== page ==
The Crowell Art Gallery, located within the Moore Free Library in Newfane, will be exhibiting the Robert L. Crowell Art Collection throughout the month of February. The gallery, once a 200-year-old barn owned by the library, was transformed into an eclectic art gallery by Crowell and his wife, Muriel in 2000. Bob Crowell was a strong supporter of the arts and shortly before his death in 2001 he traveled southern Vermont in search of works he felt reflected the vast diversity of the artistic culture of the area.
Contemporary pieces by Mallory Lake, Jules Olitski, Emily Mason and Wolf Kahn hang alongside works by Eric Aho, Roger Sandes, James Urbaska, Marcy Hermansader and others. Johnny Swing’s “Penny Chair” and Jim Florschutz wood and stone “Shrine to the Sun Shaman” sculpture are included in the collection and on view during library hours until February 28th.
Eric Aho (b. 1966) is an American painter known for his immersive paintings of the natural world. With color and form that bridges the way we experience nature in totality, Aho’s canvases at every scale, occupy a zone of perception between sober realism and ecstatic abstraction. While Aho works from his own impressions and memories of the landscape, the artist also draws upon major pillars of art history—including De Kooning, Goya, Homer, and Constable—to define his compositions. He’s been called “One of the leading painters of landscape and the environment of his generation.”These are physical works, through which Aho reconnects to the landscape as it reforms on the canvas. The artist explains: “I’m physical with the paint. Always have been. I push it around; I handle it. There remains something necessary and insistent about expressing the muscularity of the paint, that curiously, isn’t about strength or the heroic. It’s more awkward and protean than that, unguarded, even vulnerable. One can’t help but see the fragility of the landscape on close reading of its spaces and forms while wrestling them into place on the canvas. Although this space is invisible, it oddly registers as familiar—imbued with human-like physical qualities. After all, seeing humanizes the landscape. Looking closely humanizes everything. Eric Aho was elected National Academician of the National Academy Museum in 2009. He lives and works in Saxtons River, Vermont.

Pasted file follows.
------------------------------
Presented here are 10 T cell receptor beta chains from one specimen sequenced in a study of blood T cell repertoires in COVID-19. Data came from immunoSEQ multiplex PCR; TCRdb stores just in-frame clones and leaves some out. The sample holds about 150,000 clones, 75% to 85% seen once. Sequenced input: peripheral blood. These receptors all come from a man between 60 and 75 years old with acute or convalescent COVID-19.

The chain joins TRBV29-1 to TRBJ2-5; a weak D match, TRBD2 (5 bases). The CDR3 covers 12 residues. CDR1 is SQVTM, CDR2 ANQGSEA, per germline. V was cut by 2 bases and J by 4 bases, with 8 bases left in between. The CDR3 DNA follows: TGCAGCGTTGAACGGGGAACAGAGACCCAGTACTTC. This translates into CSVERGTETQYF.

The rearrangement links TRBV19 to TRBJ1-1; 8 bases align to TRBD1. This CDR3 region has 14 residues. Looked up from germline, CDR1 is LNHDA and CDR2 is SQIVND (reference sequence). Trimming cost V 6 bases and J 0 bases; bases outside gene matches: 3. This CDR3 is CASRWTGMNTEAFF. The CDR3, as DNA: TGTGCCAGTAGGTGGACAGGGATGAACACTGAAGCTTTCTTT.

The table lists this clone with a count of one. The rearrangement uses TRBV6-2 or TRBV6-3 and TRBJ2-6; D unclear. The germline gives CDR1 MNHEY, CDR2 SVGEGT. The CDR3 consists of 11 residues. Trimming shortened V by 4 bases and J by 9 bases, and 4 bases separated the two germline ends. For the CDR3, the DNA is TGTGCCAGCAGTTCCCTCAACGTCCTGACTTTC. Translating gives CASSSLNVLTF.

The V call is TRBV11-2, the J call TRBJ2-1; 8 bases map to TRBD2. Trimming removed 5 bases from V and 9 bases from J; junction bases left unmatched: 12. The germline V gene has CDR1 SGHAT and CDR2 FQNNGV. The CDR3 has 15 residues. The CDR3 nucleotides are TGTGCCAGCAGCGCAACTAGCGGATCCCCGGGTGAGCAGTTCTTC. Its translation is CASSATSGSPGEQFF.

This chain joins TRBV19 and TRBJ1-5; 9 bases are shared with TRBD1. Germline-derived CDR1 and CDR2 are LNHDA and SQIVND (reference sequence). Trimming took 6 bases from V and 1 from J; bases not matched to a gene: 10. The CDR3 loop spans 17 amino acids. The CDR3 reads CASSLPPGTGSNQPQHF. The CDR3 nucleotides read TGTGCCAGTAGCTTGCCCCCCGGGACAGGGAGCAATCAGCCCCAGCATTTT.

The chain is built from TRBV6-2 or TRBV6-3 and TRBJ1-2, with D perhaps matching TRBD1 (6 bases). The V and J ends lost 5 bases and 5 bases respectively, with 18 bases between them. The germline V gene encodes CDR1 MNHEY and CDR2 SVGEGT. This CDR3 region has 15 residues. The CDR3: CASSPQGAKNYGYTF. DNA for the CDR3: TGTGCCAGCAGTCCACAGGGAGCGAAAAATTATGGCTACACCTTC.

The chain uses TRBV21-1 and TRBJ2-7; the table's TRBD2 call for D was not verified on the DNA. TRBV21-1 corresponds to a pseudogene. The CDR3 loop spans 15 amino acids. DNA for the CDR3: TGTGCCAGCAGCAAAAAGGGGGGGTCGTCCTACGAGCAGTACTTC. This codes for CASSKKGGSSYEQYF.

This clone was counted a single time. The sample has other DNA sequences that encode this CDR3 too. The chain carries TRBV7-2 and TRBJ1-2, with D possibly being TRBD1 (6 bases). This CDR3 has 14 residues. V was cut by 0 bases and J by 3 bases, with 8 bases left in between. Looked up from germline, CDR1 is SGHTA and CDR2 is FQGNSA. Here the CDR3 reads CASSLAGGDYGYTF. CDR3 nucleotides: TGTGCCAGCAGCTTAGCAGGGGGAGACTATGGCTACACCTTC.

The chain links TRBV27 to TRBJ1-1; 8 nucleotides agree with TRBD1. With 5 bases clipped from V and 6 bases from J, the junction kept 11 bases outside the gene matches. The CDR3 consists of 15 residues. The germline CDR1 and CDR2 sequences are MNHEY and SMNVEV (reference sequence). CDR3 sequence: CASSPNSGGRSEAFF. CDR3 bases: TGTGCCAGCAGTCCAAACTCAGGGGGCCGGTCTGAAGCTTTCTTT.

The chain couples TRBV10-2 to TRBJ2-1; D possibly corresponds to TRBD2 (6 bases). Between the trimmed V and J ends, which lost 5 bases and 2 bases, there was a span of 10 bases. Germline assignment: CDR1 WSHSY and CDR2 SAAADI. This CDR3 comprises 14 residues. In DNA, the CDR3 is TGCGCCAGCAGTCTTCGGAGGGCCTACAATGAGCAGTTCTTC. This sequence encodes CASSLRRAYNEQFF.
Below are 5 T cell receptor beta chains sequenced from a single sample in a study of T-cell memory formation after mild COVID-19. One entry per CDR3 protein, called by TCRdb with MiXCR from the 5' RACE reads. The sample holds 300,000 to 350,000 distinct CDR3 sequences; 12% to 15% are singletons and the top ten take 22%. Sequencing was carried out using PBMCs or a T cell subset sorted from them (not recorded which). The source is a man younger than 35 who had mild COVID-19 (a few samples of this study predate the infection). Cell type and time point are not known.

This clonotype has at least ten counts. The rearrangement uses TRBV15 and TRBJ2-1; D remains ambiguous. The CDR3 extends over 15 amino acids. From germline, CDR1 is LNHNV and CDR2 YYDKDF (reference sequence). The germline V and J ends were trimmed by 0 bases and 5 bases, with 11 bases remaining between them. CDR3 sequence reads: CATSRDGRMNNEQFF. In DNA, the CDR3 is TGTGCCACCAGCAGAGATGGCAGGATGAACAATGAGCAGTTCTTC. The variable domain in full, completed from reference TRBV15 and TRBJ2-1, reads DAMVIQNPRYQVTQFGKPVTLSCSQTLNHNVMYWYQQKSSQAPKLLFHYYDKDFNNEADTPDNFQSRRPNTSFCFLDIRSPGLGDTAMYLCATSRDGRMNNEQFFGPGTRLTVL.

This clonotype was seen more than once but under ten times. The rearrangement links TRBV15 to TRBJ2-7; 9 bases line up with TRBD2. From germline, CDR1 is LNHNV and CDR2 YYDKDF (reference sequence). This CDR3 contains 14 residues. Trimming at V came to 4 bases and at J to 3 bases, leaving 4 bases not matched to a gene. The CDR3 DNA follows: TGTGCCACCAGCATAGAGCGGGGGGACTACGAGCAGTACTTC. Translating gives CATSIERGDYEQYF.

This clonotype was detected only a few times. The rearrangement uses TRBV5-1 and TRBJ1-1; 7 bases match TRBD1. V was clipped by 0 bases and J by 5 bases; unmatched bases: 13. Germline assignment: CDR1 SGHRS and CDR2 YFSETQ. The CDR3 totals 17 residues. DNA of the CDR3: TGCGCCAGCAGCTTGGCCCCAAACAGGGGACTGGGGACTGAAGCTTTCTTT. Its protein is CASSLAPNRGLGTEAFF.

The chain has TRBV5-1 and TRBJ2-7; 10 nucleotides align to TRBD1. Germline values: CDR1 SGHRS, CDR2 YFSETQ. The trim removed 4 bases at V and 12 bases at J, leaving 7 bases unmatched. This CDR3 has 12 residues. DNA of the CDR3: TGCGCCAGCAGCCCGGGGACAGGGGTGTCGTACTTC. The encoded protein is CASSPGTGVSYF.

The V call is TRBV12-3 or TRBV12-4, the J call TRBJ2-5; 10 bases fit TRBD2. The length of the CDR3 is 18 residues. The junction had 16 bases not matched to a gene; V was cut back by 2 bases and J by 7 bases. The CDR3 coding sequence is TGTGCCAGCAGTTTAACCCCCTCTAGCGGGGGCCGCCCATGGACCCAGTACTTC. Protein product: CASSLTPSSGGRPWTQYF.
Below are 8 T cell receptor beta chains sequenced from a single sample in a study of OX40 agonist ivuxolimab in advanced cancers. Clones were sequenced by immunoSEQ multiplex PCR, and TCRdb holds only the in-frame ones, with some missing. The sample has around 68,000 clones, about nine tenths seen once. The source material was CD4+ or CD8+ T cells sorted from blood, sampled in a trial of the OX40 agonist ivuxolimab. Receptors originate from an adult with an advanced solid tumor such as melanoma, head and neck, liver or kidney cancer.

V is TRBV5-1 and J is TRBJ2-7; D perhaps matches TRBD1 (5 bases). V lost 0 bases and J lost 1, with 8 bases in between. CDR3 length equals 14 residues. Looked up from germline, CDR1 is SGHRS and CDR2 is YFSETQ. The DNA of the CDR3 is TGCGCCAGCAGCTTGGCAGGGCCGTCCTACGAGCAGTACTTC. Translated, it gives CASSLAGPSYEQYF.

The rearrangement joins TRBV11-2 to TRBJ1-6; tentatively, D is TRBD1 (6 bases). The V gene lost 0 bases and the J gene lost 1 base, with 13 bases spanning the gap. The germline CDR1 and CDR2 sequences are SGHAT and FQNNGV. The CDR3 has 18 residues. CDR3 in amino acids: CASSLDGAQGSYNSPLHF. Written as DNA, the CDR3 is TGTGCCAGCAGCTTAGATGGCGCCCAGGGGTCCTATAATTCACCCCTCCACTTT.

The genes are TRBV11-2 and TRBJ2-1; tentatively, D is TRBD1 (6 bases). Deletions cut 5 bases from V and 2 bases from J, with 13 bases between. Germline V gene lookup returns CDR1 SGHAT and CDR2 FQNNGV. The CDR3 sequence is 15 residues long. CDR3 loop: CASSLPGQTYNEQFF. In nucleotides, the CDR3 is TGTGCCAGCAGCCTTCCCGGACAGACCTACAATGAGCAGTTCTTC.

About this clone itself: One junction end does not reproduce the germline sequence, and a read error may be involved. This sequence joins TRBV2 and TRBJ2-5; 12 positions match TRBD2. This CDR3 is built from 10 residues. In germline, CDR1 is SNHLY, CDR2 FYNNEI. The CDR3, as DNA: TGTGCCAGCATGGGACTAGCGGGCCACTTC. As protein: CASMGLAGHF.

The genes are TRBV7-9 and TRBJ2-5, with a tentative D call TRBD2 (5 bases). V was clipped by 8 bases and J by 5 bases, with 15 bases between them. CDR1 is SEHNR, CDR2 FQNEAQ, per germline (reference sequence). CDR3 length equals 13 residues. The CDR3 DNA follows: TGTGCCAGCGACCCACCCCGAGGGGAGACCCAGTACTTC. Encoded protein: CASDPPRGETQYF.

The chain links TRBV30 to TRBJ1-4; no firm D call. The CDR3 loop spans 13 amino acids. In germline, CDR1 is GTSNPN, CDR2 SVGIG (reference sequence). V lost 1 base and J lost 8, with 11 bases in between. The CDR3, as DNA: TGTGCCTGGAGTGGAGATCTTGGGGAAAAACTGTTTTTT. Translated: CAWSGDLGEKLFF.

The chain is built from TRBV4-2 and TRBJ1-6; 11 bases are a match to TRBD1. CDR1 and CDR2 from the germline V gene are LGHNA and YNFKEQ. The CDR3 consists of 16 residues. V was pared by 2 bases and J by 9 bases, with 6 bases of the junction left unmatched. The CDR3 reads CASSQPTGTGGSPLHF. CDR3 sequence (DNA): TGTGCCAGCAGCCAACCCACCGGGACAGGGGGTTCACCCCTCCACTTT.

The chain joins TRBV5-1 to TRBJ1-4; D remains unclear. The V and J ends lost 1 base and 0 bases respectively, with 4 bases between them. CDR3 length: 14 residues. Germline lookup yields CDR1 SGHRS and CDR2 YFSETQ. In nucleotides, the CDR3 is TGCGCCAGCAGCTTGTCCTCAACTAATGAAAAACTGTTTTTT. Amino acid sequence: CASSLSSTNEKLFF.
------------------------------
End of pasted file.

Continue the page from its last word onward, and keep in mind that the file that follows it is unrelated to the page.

There will be a reception hosted by the Board of Directors on February 11th, 1pm – 3pm.
Located at 23 West Street in Newfane. Hours Tuesday, Wednesday, Friday 1-5pm, Thursday 1-6 pm and Saturday 10-1pm.